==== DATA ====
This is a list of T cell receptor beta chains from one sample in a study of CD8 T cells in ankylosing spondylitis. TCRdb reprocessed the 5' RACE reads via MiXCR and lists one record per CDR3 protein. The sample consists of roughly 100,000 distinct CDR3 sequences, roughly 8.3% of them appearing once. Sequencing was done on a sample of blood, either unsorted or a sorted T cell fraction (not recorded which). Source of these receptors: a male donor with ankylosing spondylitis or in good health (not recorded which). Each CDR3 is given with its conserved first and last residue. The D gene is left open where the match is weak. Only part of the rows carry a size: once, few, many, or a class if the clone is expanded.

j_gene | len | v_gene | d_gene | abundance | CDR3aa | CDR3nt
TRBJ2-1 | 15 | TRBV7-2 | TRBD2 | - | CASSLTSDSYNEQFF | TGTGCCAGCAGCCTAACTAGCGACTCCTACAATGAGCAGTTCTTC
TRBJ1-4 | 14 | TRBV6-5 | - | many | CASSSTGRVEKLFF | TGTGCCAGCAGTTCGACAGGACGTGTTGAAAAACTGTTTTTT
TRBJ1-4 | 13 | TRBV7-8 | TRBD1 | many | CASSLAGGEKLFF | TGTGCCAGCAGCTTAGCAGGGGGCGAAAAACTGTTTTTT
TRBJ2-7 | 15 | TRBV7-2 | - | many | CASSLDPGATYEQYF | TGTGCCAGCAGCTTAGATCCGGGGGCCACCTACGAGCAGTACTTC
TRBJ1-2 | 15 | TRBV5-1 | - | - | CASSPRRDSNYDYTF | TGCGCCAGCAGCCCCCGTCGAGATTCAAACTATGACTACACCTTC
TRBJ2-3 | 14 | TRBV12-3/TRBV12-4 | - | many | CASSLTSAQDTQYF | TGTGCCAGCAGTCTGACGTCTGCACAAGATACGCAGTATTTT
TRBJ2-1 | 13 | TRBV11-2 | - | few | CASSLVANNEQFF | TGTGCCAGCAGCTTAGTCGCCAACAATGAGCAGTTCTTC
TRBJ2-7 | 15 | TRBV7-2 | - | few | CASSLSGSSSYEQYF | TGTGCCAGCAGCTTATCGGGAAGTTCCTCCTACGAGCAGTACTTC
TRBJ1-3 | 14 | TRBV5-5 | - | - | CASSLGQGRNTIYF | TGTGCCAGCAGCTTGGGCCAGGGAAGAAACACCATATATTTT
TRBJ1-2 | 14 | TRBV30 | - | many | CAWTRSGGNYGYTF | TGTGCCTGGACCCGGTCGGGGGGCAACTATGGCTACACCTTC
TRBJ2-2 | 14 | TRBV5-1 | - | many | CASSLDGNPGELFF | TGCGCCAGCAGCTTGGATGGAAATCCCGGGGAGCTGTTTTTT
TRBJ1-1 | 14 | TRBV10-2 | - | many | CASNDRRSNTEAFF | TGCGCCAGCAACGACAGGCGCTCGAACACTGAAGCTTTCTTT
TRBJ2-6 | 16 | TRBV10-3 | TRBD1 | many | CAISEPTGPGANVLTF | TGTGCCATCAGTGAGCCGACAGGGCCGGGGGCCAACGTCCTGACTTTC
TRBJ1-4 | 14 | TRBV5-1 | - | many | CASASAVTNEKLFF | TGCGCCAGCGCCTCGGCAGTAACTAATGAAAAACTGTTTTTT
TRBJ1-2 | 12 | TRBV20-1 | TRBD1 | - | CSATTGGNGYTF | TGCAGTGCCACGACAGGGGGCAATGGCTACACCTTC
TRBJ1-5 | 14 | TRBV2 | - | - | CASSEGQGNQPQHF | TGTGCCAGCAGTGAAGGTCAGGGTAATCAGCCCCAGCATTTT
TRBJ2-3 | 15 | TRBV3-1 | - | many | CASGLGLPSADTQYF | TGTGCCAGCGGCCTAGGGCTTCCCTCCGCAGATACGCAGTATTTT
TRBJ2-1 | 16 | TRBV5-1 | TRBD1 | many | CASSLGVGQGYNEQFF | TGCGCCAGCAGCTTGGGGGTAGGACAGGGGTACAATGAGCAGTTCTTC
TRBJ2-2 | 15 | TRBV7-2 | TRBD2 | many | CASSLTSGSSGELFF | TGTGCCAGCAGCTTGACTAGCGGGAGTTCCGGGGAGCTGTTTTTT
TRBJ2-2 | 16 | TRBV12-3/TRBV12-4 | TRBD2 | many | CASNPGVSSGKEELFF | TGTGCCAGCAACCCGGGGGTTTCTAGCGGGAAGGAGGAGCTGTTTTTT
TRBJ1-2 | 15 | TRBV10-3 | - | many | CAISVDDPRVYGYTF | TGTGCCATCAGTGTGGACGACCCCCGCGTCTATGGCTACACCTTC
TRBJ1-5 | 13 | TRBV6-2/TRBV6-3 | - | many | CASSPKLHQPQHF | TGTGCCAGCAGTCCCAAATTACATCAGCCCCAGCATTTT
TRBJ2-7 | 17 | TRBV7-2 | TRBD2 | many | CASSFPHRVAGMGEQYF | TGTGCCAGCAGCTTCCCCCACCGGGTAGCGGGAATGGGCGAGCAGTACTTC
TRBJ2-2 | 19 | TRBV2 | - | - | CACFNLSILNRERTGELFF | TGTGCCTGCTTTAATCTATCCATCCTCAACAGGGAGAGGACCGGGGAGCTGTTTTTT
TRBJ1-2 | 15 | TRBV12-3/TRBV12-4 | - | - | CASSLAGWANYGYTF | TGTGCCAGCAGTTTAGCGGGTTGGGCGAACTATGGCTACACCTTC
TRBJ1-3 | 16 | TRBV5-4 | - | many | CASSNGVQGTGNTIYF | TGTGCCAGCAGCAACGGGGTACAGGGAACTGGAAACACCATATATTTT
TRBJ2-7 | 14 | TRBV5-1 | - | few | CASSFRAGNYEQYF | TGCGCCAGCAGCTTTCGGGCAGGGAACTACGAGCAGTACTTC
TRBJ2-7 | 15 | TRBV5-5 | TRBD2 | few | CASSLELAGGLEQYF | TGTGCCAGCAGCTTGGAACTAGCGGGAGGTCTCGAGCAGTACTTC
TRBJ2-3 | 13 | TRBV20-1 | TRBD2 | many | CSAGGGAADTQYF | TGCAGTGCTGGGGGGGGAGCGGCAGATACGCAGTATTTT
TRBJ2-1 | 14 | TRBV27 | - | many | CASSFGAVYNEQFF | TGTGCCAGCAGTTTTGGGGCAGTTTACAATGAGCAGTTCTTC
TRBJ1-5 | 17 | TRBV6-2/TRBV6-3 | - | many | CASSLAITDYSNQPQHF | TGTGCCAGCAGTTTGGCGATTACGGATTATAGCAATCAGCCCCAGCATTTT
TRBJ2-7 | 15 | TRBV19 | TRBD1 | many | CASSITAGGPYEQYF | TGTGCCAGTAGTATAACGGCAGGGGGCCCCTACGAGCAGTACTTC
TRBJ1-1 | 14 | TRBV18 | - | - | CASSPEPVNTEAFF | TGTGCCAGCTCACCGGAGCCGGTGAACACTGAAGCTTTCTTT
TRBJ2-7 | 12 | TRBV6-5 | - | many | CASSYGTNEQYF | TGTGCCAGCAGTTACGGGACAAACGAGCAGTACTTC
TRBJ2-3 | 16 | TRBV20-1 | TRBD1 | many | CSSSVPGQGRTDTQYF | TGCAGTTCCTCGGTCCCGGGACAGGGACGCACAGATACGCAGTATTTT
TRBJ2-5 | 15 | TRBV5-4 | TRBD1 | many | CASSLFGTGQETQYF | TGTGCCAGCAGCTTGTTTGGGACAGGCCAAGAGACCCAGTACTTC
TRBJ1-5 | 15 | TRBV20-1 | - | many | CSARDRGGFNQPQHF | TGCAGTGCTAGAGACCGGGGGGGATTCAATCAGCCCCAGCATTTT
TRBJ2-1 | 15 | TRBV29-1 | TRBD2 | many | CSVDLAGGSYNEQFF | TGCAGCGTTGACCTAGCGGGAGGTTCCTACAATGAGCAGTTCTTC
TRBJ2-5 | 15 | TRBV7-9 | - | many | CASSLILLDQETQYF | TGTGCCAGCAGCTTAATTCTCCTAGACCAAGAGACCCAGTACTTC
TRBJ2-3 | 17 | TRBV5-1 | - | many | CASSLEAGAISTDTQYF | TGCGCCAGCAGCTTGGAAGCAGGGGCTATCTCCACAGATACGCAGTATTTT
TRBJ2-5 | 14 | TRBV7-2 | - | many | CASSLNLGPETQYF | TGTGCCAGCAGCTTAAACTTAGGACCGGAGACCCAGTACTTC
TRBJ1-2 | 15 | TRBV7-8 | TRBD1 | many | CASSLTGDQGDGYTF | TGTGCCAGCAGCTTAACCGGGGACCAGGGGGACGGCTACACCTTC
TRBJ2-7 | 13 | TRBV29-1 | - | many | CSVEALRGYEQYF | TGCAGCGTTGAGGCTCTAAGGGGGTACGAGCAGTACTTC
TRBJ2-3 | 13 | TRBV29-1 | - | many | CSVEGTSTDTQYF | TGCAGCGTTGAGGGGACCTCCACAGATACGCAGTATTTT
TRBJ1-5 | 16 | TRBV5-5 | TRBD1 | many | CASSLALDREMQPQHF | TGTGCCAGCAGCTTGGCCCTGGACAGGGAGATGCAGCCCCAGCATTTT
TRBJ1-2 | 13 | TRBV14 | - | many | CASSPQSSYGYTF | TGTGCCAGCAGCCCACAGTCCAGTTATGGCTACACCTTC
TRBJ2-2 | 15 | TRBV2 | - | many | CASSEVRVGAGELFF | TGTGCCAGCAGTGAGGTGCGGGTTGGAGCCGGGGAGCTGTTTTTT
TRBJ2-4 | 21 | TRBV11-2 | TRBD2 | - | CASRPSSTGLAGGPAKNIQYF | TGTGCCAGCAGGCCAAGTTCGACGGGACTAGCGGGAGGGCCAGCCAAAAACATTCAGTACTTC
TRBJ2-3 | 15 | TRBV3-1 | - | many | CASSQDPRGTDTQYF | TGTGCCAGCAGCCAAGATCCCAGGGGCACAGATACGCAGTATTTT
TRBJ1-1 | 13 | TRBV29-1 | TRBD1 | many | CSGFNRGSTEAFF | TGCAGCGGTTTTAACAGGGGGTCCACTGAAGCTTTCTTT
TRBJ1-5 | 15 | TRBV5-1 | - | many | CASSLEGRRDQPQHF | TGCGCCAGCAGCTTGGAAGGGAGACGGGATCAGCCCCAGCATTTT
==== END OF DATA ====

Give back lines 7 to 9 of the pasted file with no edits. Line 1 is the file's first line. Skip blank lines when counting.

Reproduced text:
TRBJ1-2 | 15 | TRBV5-1 | - | - | CASSPRRDSNYDYTF | TGCGCCAGCAGCCCCCGTCGAGATTCAAACTATGACTACACCTTC
TRBJ2-3 | 14 | TRBV12-3/TRBV12-4 | - | many | CASSLTSAQDTQYF | TGTGCCAGCAGTCTGACGTCTGCACAAGATACGCAGTATTTT
TRBJ2-1 | 13 | TRBV11-2 | - | few | CASSLVANNEQFF | TGTGCCAGCAGCTTAGTCGCCAACAATGAGCAGTTCTTC